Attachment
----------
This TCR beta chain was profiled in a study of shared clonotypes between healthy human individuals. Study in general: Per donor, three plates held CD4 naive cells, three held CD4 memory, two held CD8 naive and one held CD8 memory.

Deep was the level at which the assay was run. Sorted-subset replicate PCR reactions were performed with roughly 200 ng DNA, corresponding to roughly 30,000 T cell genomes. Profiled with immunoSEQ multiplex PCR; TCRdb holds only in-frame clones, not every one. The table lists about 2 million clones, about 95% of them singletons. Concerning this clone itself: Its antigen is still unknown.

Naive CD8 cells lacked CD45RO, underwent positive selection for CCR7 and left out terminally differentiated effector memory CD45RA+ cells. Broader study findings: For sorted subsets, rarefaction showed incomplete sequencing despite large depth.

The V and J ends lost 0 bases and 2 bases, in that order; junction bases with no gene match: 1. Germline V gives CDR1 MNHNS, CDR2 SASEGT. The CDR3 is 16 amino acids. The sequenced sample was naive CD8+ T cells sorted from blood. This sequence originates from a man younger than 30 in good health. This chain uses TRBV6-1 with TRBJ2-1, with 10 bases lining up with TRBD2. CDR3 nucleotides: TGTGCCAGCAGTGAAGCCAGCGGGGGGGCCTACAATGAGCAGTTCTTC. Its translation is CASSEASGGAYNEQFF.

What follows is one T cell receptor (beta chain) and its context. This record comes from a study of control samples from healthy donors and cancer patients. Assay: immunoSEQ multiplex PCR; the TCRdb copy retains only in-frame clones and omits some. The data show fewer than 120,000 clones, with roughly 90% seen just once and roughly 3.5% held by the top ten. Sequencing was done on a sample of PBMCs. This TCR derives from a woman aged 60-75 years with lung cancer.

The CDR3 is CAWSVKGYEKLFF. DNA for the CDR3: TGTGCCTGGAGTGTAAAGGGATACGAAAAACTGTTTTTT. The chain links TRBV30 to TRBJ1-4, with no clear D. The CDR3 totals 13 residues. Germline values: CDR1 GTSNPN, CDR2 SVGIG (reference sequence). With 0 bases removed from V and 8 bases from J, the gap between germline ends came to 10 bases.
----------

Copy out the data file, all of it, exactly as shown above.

This TCR beta chain was profiled in a study of shared clonotypes between healthy human individuals. Study in general: Per donor, three plates held CD4 naive cells, three held CD4 memory, two held CD8 naive and one held CD8 memory.

Deep was the level at which the assay was run. Sorted-subset replicate PCR reactions were performed with roughly 200 ng DNA, corresponding to roughly 30,000 T cell genomes. Profiled with immunoSEQ multiplex PCR; TCRdb holds only in-frame clones, not every one. The table lists about 2 million clones, about 95% of them singletons. Concerning this clone itself: Its antigen is still unknown.

Naive CD8 cells lacked CD45RO, underwent positive selection for CCR7 and left out terminally differentiated effector memory CD45RA+ cells. Broader study findings: For sorted subsets, rarefaction showed incomplete sequencing despite large depth.

The V and J ends lost 0 bases and 2 bases, in that order; junction bases with no gene match: 1. Germline V gives CDR1 MNHNS, CDR2 SASEGT. The CDR3 is 16 amino acids. The sequenced sample was naive CD8+ T cells sorted from blood. This sequence originates from a man younger than 30 in good health. This chain uses TRBV6-1 with TRBJ2-1, with 10 bases lining up with TRBD2. CDR3 nucleotides: TGTGCCAGCAGTGAAGCCAGCGGGGGGGCCTACAATGAGCAGTTCTTC. Its translation is CASSEASGGAYNEQFF.

What follows is one T cell receptor (beta chain) and its context. This record comes from a study of control samples from healthy donors and cancer patients. Assay: immunoSEQ multiplex PCR; the TCRdb copy retains only in-frame clones and omits some. The data show fewer than 120,000 clones, with roughly 90% seen just once and roughly 3.5% held by the top ten. Sequencing was done on a sample of PBMCs. This TCR derives from a woman aged 60-75 years with lung cancer.

The CDR3 is CAWSVKGYEKLFF. DNA for the CDR3: TGTGCCTGGAGTGTAAAGGGATACGAAAAACTGTTTTTT. The chain links TRBV30 to TRBJ1-4, with no clear D. The CDR3 totals 13 residues. Germline values: CDR1 GTSNPN, CDR2 SVGIG (reference sequence). With 0 bases removed from V and 8 bases from J, the gap between germline ends came to 10 bases.